RICHARD WILLIAMSON: Dedicated band preserving our rich heritage

FIFTY-FIVE of us gathered in a Selsey home for an evening of talk and food.

The sofas and chairs overflowed. There was excited chatter: of water voles and roe deer, of bats and blackthorn bushes, Bracklesham Bay and Medmerry Marshes.

This was the Manhood and Wildlife Heritage Group.

They are utterly dedicated to the conservation of good old Selsey Bill, a place I too have loved for 50 years.

This was the seal sea of ancient time that became Celseye, Selesia; where St Wilfred set up his cathedral in AD 680, where Patrick Moore gazed at the stars, where Eric Coates wrote the Desert Island Discs theme tune, where air speed record holder Teddy Donaldson lived and sped at over 600 miles per hour over the Sleepy Lagoon offshore.

From here, parts of D-Day were launched, the most famous mousetrap in the world was made, where twitchers from all over Britain come to stare at this end of the ocean to record the migration of its birds between the continents.

Here the Selsey Tram narrow-gauge railway trundled, the fossils of rhinoceros and hippopotamus bones were discovered, and the bones of the Hawkhurst smuggling gang were displayed in their gibbet.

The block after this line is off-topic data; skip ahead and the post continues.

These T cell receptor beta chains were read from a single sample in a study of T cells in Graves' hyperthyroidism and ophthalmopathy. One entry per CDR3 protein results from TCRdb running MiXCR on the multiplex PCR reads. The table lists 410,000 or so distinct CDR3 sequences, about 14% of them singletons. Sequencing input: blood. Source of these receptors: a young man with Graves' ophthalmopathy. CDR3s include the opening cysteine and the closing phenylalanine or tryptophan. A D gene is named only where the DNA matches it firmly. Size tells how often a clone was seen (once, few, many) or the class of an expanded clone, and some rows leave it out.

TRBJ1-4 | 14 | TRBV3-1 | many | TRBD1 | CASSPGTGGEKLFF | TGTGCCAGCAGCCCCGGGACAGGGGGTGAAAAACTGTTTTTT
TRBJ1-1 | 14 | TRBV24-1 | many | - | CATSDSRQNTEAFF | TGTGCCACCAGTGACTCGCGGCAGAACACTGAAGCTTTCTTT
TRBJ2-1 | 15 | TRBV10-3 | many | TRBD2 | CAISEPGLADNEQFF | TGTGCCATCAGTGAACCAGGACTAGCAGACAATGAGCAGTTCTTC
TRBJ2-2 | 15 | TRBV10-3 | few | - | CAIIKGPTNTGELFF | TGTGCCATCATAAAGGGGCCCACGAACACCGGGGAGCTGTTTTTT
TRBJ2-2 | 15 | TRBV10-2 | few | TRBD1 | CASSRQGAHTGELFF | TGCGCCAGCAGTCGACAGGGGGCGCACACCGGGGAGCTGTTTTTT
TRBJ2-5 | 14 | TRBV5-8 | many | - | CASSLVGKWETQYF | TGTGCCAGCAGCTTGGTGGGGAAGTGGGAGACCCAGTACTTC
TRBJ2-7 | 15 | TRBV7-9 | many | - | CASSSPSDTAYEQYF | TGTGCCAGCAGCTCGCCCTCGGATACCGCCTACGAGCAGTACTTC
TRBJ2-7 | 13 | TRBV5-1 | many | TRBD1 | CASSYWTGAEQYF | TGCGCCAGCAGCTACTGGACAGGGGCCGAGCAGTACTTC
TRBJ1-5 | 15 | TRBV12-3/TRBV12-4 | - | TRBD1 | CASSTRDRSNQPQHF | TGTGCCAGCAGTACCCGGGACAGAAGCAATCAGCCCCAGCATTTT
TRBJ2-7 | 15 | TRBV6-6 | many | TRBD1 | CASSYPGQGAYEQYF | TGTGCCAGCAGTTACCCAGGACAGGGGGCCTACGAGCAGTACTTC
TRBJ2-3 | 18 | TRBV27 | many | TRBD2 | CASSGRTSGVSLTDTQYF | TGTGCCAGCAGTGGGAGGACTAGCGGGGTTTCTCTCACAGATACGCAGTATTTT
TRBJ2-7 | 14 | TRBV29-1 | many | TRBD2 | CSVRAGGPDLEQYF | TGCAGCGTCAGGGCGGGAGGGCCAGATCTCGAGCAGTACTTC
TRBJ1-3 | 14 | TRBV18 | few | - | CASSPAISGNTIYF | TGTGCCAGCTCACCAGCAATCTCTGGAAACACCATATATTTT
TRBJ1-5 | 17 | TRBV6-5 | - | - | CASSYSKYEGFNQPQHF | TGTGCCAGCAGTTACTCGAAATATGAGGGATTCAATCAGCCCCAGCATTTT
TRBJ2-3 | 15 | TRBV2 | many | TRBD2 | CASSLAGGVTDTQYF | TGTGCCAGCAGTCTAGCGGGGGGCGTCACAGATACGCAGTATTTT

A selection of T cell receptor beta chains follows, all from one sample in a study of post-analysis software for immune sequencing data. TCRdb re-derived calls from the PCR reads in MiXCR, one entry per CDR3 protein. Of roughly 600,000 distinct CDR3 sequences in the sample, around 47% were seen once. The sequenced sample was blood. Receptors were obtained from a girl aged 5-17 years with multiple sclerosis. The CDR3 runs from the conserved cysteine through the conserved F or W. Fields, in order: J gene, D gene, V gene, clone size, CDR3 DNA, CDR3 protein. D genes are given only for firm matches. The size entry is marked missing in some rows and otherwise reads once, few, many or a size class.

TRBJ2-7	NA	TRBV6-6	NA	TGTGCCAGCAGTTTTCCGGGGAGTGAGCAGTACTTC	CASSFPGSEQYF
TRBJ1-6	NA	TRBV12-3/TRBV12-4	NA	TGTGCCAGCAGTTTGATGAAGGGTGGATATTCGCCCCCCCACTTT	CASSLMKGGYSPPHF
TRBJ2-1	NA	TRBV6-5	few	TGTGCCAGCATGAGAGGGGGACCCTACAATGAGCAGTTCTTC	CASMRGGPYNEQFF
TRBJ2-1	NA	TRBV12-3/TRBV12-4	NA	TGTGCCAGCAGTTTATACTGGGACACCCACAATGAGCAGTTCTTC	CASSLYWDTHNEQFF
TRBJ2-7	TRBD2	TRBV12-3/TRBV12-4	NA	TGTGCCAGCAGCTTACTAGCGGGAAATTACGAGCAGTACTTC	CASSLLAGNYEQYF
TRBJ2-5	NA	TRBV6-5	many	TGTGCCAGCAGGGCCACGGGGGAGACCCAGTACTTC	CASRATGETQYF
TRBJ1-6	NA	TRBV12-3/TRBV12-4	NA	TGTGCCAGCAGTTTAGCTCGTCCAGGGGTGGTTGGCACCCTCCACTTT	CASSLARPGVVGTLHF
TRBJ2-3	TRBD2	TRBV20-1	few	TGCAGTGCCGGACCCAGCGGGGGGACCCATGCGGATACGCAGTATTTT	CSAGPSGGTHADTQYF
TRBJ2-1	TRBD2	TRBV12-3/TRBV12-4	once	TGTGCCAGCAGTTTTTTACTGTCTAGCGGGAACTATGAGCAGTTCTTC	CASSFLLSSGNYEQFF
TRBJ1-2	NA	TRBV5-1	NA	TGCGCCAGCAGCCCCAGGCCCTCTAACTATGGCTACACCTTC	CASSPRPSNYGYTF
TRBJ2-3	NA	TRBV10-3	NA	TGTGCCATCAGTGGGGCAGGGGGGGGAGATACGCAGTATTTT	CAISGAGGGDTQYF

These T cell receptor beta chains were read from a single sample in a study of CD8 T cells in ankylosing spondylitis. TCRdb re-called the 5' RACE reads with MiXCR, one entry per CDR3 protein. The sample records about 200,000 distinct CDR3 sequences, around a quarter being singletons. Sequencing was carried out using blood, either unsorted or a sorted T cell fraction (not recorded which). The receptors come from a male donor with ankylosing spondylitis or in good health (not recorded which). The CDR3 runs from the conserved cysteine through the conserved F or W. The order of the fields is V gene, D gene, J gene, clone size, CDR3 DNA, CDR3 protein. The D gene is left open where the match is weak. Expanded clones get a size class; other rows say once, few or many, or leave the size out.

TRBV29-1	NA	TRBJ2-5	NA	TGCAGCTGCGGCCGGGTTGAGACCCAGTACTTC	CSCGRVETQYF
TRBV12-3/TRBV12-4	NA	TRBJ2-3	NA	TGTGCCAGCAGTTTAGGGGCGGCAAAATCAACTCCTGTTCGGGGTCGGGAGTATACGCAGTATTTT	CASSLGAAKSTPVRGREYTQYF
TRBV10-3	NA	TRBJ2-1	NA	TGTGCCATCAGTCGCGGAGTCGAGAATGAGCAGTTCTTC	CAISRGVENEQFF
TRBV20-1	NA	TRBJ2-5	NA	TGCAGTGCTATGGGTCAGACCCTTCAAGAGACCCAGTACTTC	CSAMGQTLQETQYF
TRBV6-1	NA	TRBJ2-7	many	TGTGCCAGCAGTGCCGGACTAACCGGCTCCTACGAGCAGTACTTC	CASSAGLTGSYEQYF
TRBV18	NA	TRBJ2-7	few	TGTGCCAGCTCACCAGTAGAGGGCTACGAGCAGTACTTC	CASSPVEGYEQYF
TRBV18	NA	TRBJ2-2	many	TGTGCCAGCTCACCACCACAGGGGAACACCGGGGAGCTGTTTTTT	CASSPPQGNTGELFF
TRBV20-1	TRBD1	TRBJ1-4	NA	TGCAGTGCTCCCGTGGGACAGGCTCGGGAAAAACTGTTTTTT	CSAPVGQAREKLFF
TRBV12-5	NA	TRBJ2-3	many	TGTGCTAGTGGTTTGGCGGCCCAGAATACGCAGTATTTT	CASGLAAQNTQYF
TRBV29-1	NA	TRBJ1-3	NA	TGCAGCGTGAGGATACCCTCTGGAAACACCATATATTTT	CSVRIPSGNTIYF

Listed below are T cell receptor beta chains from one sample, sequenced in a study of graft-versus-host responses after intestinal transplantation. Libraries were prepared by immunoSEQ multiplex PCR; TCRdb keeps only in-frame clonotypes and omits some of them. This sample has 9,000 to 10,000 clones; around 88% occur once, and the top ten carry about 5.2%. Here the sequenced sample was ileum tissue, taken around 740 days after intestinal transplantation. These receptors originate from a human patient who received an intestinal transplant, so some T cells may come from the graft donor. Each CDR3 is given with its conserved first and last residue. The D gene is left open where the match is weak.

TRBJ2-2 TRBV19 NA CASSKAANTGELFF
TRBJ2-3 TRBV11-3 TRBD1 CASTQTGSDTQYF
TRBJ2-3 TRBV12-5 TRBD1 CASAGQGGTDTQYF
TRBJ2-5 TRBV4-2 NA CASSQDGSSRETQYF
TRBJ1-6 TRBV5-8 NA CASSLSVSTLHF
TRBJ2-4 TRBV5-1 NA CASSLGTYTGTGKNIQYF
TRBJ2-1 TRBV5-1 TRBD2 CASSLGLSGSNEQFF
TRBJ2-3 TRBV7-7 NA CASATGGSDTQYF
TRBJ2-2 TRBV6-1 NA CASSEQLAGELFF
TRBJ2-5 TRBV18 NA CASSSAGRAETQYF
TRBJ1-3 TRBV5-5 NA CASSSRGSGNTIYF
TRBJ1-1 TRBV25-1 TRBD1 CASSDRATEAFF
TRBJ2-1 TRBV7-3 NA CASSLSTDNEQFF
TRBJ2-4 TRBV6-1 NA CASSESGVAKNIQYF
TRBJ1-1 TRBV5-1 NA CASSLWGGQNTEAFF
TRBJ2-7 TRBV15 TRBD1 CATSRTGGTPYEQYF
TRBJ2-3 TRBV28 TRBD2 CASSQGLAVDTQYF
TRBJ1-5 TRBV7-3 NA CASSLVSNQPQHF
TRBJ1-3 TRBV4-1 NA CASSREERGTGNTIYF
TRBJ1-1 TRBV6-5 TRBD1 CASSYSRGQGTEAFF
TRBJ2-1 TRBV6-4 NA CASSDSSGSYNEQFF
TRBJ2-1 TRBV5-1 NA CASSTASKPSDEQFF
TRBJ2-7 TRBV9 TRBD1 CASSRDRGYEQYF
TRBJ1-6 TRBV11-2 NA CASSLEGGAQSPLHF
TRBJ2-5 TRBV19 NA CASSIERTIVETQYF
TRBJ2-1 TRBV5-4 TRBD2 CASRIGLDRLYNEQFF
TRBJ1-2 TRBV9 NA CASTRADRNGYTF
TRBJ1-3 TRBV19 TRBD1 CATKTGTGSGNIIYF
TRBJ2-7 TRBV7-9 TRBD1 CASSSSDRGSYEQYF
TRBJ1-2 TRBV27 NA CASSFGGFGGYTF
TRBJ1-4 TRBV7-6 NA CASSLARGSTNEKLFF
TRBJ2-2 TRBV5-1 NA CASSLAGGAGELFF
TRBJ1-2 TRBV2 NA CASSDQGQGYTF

The memories of this peninsula are as endless as the wind and the waves that hammer its shores.

People who came to the holiday camp as youngsters years ago now return to help guard this priceless heritage.

At the party, I talked to a lady who had come down from Heathrow for the day, just to be among friends and be out working in the open.

I talked to a man who was upset and puzzled, as I am myself, with the amount of litter people drop when they go about the streets and down the byways anywhere in Britain, and how he clears up just to keep our world tidy.

Others had been clearing out local ponds at Hunston and Sidlesham so that water voles could have clear places for their grazing.

Our host of the evening was working hard at the kitchen worktop, dishing out beef stew and mashed potatoes and just had time between filling volunteers’ plates to tell me how he had been planting blackthorn shrubs that day in hedges and field corners.

This activity will of course go to help that unusual little butterfly the brown hairstreak whose caterpillars feed on

the leaves.

Selsey folk love their trees and hedges, their seashore flowers that are nowadays rare around the UK coasts, their history of famous people and weird and wonderful deeds in the depths of the centuries which keep bobbing back.

I was honoured to have been asked to be president of this group of workers.

Of course they are looking for more volunteers, whether to spend time at Pagham Harbour centre, patrolling the seawalls there or talking to visitors, or making habitat for the rare marsh orchids or counting birds. Website will give you the full picture better than I can in so short a space.